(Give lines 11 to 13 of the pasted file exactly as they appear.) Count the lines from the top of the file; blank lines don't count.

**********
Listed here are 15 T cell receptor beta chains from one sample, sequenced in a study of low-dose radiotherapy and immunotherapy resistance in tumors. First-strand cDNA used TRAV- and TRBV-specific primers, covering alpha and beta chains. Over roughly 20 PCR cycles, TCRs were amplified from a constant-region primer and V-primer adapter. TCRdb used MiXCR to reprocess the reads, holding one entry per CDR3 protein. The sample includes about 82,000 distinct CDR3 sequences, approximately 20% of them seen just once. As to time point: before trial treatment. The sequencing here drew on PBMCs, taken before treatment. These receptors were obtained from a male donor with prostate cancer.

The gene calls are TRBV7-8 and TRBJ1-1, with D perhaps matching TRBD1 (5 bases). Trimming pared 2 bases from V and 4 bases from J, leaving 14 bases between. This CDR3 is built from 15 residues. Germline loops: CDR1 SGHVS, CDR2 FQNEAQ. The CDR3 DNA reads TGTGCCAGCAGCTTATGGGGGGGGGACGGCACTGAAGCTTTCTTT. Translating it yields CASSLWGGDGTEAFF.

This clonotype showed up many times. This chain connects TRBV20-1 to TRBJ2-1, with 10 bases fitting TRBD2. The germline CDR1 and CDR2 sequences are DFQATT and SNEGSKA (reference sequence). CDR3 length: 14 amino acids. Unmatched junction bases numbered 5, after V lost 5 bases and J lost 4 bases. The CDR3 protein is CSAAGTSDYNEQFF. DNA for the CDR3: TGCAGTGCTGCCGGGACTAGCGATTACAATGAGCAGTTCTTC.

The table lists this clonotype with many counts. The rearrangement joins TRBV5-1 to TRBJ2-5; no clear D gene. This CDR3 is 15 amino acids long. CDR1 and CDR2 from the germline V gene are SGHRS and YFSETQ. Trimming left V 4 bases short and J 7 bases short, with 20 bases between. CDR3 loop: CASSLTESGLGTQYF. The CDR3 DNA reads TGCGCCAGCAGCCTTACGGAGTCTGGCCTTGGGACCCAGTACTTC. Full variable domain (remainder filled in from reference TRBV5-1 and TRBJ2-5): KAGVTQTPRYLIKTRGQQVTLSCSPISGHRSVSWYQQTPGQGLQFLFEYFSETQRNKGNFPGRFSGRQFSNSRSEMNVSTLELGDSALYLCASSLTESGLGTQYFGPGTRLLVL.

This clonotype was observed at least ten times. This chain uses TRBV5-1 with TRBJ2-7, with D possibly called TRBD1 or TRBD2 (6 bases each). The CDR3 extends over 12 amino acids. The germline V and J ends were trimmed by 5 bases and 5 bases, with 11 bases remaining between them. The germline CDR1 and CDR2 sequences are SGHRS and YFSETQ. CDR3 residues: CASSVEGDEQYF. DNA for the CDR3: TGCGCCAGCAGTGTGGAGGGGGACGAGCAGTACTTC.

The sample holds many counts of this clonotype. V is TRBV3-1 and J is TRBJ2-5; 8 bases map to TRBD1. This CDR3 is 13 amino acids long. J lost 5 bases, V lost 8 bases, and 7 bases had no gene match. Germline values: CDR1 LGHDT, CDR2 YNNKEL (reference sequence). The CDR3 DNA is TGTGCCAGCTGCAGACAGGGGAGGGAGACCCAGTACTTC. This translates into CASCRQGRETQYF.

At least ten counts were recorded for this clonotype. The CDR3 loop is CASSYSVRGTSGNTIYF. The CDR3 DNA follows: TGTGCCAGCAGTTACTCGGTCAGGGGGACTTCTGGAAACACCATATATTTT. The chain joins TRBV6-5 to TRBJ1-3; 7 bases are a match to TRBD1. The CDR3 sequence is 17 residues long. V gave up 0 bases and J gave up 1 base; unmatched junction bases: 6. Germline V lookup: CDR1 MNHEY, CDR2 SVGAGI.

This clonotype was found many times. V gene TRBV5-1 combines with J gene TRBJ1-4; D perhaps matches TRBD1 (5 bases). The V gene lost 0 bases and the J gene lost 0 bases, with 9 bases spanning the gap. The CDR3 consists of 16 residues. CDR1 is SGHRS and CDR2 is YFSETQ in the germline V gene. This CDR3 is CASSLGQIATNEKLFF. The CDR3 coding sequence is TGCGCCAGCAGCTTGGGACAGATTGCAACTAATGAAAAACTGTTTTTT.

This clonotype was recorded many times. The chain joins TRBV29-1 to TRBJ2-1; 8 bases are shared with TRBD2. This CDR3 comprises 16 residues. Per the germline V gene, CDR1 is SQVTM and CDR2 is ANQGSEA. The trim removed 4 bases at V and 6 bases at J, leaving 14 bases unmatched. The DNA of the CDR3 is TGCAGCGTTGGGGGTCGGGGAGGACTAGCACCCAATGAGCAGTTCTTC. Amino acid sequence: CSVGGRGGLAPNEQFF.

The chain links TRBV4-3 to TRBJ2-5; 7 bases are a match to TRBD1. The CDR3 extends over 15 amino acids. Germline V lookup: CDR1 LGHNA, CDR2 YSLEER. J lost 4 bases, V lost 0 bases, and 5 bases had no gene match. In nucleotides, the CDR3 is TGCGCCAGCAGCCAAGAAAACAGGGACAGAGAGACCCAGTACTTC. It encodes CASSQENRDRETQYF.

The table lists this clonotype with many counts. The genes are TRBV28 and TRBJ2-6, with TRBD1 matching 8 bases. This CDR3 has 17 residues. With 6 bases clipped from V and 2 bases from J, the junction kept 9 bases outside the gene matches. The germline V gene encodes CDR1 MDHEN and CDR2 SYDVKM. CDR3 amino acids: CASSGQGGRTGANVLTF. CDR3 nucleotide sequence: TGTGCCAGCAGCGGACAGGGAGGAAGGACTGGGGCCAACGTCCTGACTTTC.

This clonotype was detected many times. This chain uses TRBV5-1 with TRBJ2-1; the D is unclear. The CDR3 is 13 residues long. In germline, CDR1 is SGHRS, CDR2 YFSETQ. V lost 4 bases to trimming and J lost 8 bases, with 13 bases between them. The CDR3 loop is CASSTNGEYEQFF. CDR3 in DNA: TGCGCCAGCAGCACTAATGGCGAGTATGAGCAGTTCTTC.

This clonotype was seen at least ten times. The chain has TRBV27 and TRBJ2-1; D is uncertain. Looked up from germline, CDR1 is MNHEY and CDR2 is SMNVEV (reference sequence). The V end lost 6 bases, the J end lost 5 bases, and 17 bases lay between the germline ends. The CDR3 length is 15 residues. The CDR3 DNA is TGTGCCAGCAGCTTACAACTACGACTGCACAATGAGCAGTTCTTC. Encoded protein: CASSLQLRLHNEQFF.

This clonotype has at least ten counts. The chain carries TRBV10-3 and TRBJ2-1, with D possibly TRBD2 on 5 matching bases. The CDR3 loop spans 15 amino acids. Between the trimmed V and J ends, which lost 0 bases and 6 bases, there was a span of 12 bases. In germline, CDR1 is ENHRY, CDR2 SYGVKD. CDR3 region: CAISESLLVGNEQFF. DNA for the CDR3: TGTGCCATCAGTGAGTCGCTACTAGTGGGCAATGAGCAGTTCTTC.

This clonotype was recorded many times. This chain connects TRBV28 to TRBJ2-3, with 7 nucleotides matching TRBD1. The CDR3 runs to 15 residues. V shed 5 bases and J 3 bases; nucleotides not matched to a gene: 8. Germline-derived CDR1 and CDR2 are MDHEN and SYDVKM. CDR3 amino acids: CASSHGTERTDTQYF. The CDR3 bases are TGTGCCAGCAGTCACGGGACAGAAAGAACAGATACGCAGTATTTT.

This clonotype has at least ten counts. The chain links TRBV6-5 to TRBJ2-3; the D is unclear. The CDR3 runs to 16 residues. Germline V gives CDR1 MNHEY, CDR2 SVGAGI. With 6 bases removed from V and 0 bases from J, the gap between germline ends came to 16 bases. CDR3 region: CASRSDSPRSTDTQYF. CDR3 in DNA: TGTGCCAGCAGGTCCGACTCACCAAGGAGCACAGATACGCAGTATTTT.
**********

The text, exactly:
The table lists this clonotype with many counts. The genes are TRBV28 and TRBJ2-6, with TRBD1 matching 8 bases. This CDR3 has 17 residues. With 6 bases clipped from V and 2 bases from J, the junction kept 9 bases outside the gene matches. The germline V gene encodes CDR1 MDHEN and CDR2 SYDVKM. CDR3 amino acids: CASSGQGGRTGANVLTF. CDR3 nucleotide sequence: TGTGCCAGCAGCGGACAGGGAGGAAGGACTGGGGCCAACGTCCTGACTTTC.

This clonotype was detected many times. This chain uses TRBV5-1 with TRBJ2-1; the D is unclear. The CDR3 is 13 residues long. In germline, CDR1 is SGHRS, CDR2 YFSETQ. V lost 4 bases to trimming and J lost 8 bases, with 13 bases between them. The CDR3 loop is CASSTNGEYEQFF. CDR3 in DNA: TGCGCCAGCAGCACTAATGGCGAGTATGAGCAGTTCTTC.

This clonotype was seen at least ten times. The chain has TRBV27 and TRBJ2-1; D is uncertain. Looked up from germline, CDR1 is MNHEY and CDR2 is SMNVEV (reference sequence). The V end lost 6 bases, the J end lost 5 bases, and 17 bases lay between the germline ends. The CDR3 length is 15 residues. The CDR3 DNA is TGTGCCAGCAGCTTACAACTACGACTGCACAATGAGCAGTTCTTC. Encoded protein: CASSLQLRLHNEQFF.